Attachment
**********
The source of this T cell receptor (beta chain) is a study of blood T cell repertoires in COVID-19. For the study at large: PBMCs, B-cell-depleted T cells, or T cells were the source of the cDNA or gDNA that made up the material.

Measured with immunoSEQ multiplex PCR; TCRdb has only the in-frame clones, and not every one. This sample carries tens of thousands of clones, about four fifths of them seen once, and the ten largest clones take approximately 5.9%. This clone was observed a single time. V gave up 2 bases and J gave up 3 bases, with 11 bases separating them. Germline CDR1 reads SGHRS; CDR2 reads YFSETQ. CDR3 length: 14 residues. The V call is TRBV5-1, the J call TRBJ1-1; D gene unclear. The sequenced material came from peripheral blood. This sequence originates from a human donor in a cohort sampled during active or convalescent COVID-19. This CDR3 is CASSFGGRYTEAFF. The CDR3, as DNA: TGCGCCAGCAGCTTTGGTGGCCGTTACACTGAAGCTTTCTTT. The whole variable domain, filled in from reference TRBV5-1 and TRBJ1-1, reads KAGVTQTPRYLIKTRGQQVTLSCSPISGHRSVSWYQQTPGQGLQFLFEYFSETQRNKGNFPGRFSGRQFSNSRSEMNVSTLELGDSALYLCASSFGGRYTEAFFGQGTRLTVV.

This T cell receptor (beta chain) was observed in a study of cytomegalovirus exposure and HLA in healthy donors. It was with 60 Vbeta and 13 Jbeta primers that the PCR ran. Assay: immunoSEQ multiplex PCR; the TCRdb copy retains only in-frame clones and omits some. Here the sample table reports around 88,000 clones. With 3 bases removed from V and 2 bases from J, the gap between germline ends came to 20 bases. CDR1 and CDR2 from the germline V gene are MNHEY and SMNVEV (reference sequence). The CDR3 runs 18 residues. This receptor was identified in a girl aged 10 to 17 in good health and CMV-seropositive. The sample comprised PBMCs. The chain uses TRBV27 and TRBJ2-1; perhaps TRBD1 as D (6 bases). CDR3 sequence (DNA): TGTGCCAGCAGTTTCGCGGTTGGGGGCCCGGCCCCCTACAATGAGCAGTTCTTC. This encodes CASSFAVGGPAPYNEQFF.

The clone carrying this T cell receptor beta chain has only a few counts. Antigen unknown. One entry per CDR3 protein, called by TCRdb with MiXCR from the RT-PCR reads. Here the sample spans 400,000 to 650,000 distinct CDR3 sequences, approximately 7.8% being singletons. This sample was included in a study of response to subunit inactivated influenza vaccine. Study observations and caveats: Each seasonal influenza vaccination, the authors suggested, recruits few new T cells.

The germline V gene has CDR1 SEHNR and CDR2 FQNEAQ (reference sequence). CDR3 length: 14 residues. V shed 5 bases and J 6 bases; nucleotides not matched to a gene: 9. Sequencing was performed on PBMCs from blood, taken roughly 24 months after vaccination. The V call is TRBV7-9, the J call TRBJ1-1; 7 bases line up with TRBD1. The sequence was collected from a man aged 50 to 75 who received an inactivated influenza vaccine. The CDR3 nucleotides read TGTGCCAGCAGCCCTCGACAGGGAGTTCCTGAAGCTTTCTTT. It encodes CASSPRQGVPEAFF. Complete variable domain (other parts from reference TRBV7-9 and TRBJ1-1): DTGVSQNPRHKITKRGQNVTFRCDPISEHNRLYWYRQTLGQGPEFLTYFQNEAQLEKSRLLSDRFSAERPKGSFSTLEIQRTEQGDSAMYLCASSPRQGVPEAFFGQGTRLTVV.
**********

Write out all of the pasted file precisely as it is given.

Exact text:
The source of this T cell receptor (beta chain) is a study of blood T cell repertoires in COVID-19. For the study at large: PBMCs, B-cell-depleted T cells, or T cells were the source of the cDNA or gDNA that made up the material.

Measured with immunoSEQ multiplex PCR; TCRdb has only the in-frame clones, and not every one. This sample carries tens of thousands of clones, about four fifths of them seen once, and the ten largest clones take approximately 5.9%. This clone was observed a single time. V gave up 2 bases and J gave up 3 bases, with 11 bases separating them. Germline CDR1 reads SGHRS; CDR2 reads YFSETQ. CDR3 length: 14 residues. The V call is TRBV5-1, the J call TRBJ1-1; D gene unclear. The sequenced material came from peripheral blood. This sequence originates from a human donor in a cohort sampled during active or convalescent COVID-19. This CDR3 is CASSFGGRYTEAFF. The CDR3, as DNA: TGCGCCAGCAGCTTTGGTGGCCGTTACACTGAAGCTTTCTTT. The whole variable domain, filled in from reference TRBV5-1 and TRBJ1-1, reads KAGVTQTPRYLIKTRGQQVTLSCSPISGHRSVSWYQQTPGQGLQFLFEYFSETQRNKGNFPGRFSGRQFSNSRSEMNVSTLELGDSALYLCASSFGGRYTEAFFGQGTRLTVV.

This T cell receptor (beta chain) was observed in a study of cytomegalovirus exposure and HLA in healthy donors. It was with 60 Vbeta and 13 Jbeta primers that the PCR ran. Assay: immunoSEQ multiplex PCR; the TCRdb copy retains only in-frame clones and omits some. Here the sample table reports around 88,000 clones. With 3 bases removed from V and 2 bases from J, the gap between germline ends came to 20 bases. CDR1 and CDR2 from the germline V gene are MNHEY and SMNVEV (reference sequence). The CDR3 runs 18 residues. This receptor was identified in a girl aged 10 to 17 in good health and CMV-seropositive. The sample comprised PBMCs. The chain uses TRBV27 and TRBJ2-1; perhaps TRBD1 as D (6 bases). CDR3 sequence (DNA): TGTGCCAGCAGTTTCGCGGTTGGGGGCCCGGCCCCCTACAATGAGCAGTTCTTC. This encodes CASSFAVGGPAPYNEQFF.

The clone carrying this T cell receptor beta chain has only a few counts. Antigen unknown. One entry per CDR3 protein, called by TCRdb with MiXCR from the RT-PCR reads. Here the sample spans 400,000 to 650,000 distinct CDR3 sequences, approximately 7.8% being singletons. This sample was included in a study of response to subunit inactivated influenza vaccine. Study observations and caveats: Each seasonal influenza vaccination, the authors suggested, recruits few new T cells.

The germline V gene has CDR1 SEHNR and CDR2 FQNEAQ (reference sequence). CDR3 length: 14 residues. V shed 5 bases and J 6 bases; nucleotides not matched to a gene: 9. Sequencing was performed on PBMCs from blood, taken roughly 24 months after vaccination. The V call is TRBV7-9, the J call TRBJ1-1; 7 bases line up with TRBD1. The sequence was collected from a man aged 50 to 75 who received an inactivated influenza vaccine. The CDR3 nucleotides read TGTGCCAGCAGCCCTCGACAGGGAGTTCCTGAAGCTTTCTTT. It encodes CASSPRQGVPEAFF. Complete variable domain (other parts from reference TRBV7-9 and TRBJ1-1): DTGVSQNPRHKITKRGQNVTFRCDPISEHNRLYWYRQTLGQGPEFLTYFQNEAQLEKSRLLSDRFSAERPKGSFSTLEIQRTEQGDSAMYLCASSPRQGVPEAFFGQGTRLTVV.